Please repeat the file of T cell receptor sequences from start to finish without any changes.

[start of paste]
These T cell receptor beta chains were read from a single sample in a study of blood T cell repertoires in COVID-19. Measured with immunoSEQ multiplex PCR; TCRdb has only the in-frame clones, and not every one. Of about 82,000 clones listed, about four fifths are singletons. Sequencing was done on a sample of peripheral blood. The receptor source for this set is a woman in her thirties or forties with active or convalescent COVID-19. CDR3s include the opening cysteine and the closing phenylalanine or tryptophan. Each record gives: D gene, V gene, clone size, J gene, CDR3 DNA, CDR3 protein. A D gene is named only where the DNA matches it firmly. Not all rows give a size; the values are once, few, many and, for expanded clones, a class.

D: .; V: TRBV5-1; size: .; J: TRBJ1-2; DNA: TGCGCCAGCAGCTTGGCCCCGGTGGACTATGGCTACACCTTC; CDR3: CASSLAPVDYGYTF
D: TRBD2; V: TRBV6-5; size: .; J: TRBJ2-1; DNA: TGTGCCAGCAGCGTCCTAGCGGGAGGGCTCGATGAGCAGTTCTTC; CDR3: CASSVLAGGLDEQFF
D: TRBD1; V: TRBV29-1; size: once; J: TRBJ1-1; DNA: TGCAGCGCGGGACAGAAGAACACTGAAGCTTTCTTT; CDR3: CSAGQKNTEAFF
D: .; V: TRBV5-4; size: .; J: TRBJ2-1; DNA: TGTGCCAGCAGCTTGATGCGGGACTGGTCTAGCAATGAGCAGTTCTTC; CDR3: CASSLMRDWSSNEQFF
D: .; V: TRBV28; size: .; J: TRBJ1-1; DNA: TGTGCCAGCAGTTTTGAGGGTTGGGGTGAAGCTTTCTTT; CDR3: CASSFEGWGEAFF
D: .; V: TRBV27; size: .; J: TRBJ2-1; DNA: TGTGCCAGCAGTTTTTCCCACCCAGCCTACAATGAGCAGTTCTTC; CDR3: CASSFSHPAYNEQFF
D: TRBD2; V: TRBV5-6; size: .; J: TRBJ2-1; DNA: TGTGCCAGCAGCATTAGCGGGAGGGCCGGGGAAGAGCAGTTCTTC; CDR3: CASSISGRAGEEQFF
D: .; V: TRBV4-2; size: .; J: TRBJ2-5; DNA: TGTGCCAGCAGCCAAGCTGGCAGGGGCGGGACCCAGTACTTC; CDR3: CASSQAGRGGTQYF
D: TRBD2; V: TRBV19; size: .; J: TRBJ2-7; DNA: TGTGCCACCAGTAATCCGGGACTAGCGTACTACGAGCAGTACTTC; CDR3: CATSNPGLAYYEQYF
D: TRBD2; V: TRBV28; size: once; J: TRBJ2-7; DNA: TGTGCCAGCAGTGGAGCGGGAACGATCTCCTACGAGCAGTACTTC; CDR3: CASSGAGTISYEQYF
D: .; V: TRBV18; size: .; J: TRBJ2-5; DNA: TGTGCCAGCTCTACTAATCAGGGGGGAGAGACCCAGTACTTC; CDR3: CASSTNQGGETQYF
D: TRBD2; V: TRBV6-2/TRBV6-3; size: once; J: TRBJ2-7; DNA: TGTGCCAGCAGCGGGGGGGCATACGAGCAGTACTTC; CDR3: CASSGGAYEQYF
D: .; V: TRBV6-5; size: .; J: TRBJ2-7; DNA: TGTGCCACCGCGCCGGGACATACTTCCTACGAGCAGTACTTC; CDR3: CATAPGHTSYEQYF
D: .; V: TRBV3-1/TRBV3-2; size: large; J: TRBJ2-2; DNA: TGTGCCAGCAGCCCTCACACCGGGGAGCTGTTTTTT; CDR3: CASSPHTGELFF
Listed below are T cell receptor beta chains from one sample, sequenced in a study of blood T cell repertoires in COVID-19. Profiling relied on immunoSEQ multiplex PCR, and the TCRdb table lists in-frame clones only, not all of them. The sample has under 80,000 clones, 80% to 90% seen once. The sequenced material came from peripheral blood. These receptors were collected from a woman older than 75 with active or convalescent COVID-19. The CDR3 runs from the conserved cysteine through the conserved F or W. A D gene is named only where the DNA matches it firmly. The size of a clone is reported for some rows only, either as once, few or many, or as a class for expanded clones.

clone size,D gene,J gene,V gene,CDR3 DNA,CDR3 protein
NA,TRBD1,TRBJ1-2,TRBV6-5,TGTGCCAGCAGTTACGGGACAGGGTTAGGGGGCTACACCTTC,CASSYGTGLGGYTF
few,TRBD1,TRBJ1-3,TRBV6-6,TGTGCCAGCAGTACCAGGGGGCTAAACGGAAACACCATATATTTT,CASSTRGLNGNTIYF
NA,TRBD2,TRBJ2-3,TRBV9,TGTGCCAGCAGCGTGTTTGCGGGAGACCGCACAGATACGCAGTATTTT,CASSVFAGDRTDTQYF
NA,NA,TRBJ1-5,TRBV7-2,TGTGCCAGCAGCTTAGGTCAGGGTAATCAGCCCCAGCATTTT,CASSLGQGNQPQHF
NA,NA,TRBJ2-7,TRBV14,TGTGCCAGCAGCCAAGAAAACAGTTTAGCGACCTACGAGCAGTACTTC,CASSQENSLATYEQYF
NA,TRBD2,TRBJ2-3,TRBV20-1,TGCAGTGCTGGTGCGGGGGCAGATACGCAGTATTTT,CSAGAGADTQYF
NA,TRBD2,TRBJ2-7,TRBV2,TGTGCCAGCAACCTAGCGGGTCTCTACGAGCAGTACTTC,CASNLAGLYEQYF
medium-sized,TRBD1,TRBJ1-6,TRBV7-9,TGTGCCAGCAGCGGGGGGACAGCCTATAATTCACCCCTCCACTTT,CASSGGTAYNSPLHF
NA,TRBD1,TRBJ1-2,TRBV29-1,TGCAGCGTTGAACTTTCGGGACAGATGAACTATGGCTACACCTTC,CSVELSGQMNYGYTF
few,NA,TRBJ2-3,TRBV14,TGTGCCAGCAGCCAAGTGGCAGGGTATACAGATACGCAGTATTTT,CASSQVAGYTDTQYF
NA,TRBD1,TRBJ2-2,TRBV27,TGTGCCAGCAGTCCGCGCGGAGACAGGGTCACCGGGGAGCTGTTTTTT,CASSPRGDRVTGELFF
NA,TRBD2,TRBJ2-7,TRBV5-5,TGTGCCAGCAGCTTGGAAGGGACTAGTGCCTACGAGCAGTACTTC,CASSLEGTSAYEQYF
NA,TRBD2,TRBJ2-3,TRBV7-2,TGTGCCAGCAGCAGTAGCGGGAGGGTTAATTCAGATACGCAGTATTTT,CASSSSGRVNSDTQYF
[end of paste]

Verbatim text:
These T cell receptor beta chains were read from a single sample in a study of blood T cell repertoires in COVID-19. Measured with immunoSEQ multiplex PCR; TCRdb has only the in-frame clones, and not every one. Of about 82,000 clones listed, about four fifths are singletons. Sequencing was done on a sample of peripheral blood. The receptor source for this set is a woman in her thirties or forties with active or convalescent COVID-19. CDR3s include the opening cysteine and the closing phenylalanine or tryptophan. Each record gives: D gene, V gene, clone size, J gene, CDR3 DNA, CDR3 protein. A D gene is named only where the DNA matches it firmly. Not all rows give a size; the values are once, few, many and, for expanded clones, a class.

D: .; V: TRBV5-1; size: .; J: TRBJ1-2; DNA: TGCGCCAGCAGCTTGGCCCCGGTGGACTATGGCTACACCTTC; CDR3: CASSLAPVDYGYTF
D: TRBD2; V: TRBV6-5; size: .; J: TRBJ2-1; DNA: TGTGCCAGCAGCGTCCTAGCGGGAGGGCTCGATGAGCAGTTCTTC; CDR3: CASSVLAGGLDEQFF
D: TRBD1; V: TRBV29-1; size: once; J: TRBJ1-1; DNA: TGCAGCGCGGGACAGAAGAACACTGAAGCTTTCTTT; CDR3: CSAGQKNTEAFF
D: .; V: TRBV5-4; size: .; J: TRBJ2-1; DNA: TGTGCCAGCAGCTTGATGCGGGACTGGTCTAGCAATGAGCAGTTCTTC; CDR3: CASSLMRDWSSNEQFF
D: .; V: TRBV28; size: .; J: TRBJ1-1; DNA: TGTGCCAGCAGTTTTGAGGGTTGGGGTGAAGCTTTCTTT; CDR3: CASSFEGWGEAFF
D: .; V: TRBV27; size: .; J: TRBJ2-1; DNA: TGTGCCAGCAGTTTTTCCCACCCAGCCTACAATGAGCAGTTCTTC; CDR3: CASSFSHPAYNEQFF
D: TRBD2; V: TRBV5-6; size: .; J: TRBJ2-1; DNA: TGTGCCAGCAGCATTAGCGGGAGGGCCGGGGAAGAGCAGTTCTTC; CDR3: CASSISGRAGEEQFF
D: .; V: TRBV4-2; size: .; J: TRBJ2-5; DNA: TGTGCCAGCAGCCAAGCTGGCAGGGGCGGGACCCAGTACTTC; CDR3: CASSQAGRGGTQYF
D: TRBD2; V: TRBV19; size: .; J: TRBJ2-7; DNA: TGTGCCACCAGTAATCCGGGACTAGCGTACTACGAGCAGTACTTC; CDR3: CATSNPGLAYYEQYF
D: TRBD2; V: TRBV28; size: once; J: TRBJ2-7; DNA: TGTGCCAGCAGTGGAGCGGGAACGATCTCCTACGAGCAGTACTTC; CDR3: CASSGAGTISYEQYF
D: .; V: TRBV18; size: .; J: TRBJ2-5; DNA: TGTGCCAGCTCTACTAATCAGGGGGGAGAGACCCAGTACTTC; CDR3: CASSTNQGGETQYF
D: TRBD2; V: TRBV6-2/TRBV6-3; size: once; J: TRBJ2-7; DNA: TGTGCCAGCAGCGGGGGGGCATACGAGCAGTACTTC; CDR3: CASSGGAYEQYF
D: .; V: TRBV6-5; size: .; J: TRBJ2-7; DNA: TGTGCCACCGCGCCGGGACATACTTCCTACGAGCAGTACTTC; CDR3: CATAPGHTSYEQYF
D: .; V: TRBV3-1/TRBV3-2; size: large; J: TRBJ2-2; DNA: TGTGCCAGCAGCCCTCACACCGGGGAGCTGTTTTTT; CDR3: CASSPHTGELFF
Listed below are T cell receptor beta chains from one sample, sequenced in a study of blood T cell repertoires in COVID-19. Profiling relied on immunoSEQ multiplex PCR, and the TCRdb table lists in-frame clones only, not all of them. The sample has under 80,000 clones, 80% to 90% seen once. The sequenced material came from peripheral blood. These receptors were collected from a woman older than 75 with active or convalescent COVID-19. The CDR3 runs from the conserved cysteine through the conserved F or W. A D gene is named only where the DNA matches it firmly. The size of a clone is reported for some rows only, either as once, few or many, or as a class for expanded clones.

clone size,D gene,J gene,V gene,CDR3 DNA,CDR3 protein
NA,TRBD1,TRBJ1-2,TRBV6-5,TGTGCCAGCAGTTACGGGACAGGGTTAGGGGGCTACACCTTC,CASSYGTGLGGYTF
few,TRBD1,TRBJ1-3,TRBV6-6,TGTGCCAGCAGTACCAGGGGGCTAAACGGAAACACCATATATTTT,CASSTRGLNGNTIYF
NA,TRBD2,TRBJ2-3,TRBV9,TGTGCCAGCAGCGTGTTTGCGGGAGACCGCACAGATACGCAGTATTTT,CASSVFAGDRTDTQYF
NA,NA,TRBJ1-5,TRBV7-2,TGTGCCAGCAGCTTAGGTCAGGGTAATCAGCCCCAGCATTTT,CASSLGQGNQPQHF
NA,NA,TRBJ2-7,TRBV14,TGTGCCAGCAGCCAAGAAAACAGTTTAGCGACCTACGAGCAGTACTTC,CASSQENSLATYEQYF
NA,TRBD2,TRBJ2-3,TRBV20-1,TGCAGTGCTGGTGCGGGGGCAGATACGCAGTATTTT,CSAGAGADTQYF
NA,TRBD2,TRBJ2-7,TRBV2,TGTGCCAGCAACCTAGCGGGTCTCTACGAGCAGTACTTC,CASNLAGLYEQYF
medium-sized,TRBD1,TRBJ1-6,TRBV7-9,TGTGCCAGCAGCGGGGGGACAGCCTATAATTCACCCCTCCACTTT,CASSGGTAYNSPLHF
NA,TRBD1,TRBJ1-2,TRBV29-1,TGCAGCGTTGAACTTTCGGGACAGATGAACTATGGCTACACCTTC,CSVELSGQMNYGYTF
few,NA,TRBJ2-3,TRBV14,TGTGCCAGCAGCCAAGTGGCAGGGTATACAGATACGCAGTATTTT,CASSQVAGYTDTQYF
NA,TRBD1,TRBJ2-2,TRBV27,TGTGCCAGCAGTCCGCGCGGAGACAGGGTCACCGGGGAGCTGTTTTTT,CASSPRGDRVTGELFF
NA,TRBD2,TRBJ2-7,TRBV5-5,TGTGCCAGCAGCTTGGAAGGGACTAGTGCCTACGAGCAGTACTTC,CASSLEGTSAYEQYF
NA,TRBD2,TRBJ2-3,TRBV7-2,TGTGCCAGCAGCAGTAGCGGGAGGGTTAATTCAGATACGCAGTATTTT,CASSSSGRVNSDTQYF